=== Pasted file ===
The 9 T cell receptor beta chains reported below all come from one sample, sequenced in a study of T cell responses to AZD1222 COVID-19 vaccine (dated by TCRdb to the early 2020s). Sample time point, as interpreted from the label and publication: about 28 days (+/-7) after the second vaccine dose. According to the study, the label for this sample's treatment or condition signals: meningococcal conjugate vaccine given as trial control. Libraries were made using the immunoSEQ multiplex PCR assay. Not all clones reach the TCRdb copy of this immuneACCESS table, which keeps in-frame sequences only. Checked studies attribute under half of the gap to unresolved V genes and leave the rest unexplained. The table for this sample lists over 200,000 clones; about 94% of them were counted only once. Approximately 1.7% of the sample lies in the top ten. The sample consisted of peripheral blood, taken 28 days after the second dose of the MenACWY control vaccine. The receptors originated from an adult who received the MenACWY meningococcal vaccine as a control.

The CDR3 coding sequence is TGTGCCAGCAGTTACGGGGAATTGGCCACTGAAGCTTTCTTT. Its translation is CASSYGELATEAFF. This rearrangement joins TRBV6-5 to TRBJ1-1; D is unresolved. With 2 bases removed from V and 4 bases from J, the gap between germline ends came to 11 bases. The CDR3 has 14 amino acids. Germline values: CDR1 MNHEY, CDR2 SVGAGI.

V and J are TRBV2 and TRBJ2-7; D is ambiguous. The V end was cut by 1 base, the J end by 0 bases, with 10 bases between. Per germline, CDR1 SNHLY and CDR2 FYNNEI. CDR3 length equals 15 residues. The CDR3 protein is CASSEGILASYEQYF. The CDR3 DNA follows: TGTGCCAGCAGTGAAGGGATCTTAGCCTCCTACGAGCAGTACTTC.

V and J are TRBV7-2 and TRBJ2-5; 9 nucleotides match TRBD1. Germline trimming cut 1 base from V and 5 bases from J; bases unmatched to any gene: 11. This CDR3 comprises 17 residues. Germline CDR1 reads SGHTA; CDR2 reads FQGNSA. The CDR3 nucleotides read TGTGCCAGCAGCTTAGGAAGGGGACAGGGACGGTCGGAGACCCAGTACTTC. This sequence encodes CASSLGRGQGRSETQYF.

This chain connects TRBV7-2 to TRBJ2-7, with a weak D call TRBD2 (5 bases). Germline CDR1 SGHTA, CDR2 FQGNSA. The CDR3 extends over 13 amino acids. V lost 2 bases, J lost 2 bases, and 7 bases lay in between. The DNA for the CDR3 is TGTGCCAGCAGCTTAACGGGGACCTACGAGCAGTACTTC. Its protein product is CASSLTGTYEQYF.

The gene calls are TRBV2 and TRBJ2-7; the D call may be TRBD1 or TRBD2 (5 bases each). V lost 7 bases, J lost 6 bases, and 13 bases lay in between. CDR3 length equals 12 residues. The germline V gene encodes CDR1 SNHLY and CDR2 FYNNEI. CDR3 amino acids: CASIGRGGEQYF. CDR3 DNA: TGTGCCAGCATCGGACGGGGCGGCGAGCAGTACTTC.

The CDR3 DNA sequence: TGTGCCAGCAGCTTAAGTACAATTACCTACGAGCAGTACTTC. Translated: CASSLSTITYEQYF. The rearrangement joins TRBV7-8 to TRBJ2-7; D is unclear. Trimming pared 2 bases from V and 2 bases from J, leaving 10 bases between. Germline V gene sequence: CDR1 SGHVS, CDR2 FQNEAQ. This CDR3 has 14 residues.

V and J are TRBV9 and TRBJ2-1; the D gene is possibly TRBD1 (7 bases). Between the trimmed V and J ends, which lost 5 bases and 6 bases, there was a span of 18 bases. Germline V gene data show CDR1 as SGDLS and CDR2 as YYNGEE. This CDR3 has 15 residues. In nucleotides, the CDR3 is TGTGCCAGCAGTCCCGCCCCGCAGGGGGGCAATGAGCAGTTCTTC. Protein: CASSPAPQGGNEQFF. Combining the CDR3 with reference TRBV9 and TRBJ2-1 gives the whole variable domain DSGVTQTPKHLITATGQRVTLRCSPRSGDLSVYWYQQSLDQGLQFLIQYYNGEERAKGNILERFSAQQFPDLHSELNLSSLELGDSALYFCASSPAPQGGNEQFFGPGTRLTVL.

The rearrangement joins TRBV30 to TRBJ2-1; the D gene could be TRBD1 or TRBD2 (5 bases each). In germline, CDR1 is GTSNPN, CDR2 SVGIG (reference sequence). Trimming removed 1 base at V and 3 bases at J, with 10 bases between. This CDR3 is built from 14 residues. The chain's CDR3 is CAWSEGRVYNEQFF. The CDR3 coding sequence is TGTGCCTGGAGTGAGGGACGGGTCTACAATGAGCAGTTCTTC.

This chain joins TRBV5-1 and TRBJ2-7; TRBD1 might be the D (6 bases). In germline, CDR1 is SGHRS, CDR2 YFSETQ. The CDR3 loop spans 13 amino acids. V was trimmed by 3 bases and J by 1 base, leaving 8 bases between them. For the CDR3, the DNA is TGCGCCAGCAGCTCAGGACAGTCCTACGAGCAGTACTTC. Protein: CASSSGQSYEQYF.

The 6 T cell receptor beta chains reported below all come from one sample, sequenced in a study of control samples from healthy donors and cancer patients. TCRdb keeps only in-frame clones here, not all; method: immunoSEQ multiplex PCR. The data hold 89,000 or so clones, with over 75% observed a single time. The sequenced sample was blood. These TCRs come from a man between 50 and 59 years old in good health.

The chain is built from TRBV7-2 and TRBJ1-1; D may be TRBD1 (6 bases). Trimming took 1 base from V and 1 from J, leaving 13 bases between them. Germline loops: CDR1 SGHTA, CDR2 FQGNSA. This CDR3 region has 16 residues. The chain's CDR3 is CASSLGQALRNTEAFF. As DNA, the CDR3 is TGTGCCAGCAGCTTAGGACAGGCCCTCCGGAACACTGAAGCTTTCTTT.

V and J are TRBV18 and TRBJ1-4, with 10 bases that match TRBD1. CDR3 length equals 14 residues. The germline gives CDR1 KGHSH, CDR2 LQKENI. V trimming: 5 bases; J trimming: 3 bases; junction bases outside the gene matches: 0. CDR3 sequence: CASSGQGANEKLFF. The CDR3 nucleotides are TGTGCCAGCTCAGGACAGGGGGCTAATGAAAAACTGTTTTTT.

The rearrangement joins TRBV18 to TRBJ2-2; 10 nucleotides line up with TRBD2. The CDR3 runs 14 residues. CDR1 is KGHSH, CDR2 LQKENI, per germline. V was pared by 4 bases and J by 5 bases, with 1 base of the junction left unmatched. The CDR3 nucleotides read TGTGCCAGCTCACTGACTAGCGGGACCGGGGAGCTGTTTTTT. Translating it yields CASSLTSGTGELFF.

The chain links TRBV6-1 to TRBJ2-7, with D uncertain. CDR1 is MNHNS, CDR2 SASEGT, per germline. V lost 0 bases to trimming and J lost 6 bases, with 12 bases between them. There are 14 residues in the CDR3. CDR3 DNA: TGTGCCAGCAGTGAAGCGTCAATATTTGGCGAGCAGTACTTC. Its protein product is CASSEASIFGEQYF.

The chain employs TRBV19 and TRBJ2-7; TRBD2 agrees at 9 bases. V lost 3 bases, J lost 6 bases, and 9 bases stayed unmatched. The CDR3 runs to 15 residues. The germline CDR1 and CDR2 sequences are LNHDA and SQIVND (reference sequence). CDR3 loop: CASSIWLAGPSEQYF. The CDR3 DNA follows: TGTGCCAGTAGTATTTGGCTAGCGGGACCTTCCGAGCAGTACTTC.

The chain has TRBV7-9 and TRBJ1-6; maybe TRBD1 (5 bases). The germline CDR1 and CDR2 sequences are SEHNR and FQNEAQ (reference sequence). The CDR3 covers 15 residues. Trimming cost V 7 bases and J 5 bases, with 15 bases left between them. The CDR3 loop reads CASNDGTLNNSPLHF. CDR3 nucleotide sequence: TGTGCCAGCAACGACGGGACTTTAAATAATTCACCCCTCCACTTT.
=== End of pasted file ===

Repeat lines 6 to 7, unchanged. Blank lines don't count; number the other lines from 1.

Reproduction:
The gene calls are TRBV2 and TRBJ2-7; the D call may be TRBD1 or TRBD2 (5 bases each). V lost 7 bases, J lost 6 bases, and 13 bases lay in between. CDR3 length equals 12 residues. The germline V gene encodes CDR1 SNHLY and CDR2 FYNNEI. CDR3 amino acids: CASIGRGGEQYF. CDR3 DNA: TGTGCCAGCATCGGACGGGGCGGCGAGCAGTACTTC.

The CDR3 DNA sequence: TGTGCCAGCAGCTTAAGTACAATTACCTACGAGCAGTACTTC. Translated: CASSLSTITYEQYF. The rearrangement joins TRBV7-8 to TRBJ2-7; D is unclear. Trimming pared 2 bases from V and 2 bases from J, leaving 10 bases between. Germline V gene sequence: CDR1 SGHVS, CDR2 FQNEAQ. This CDR3 has 14 residues.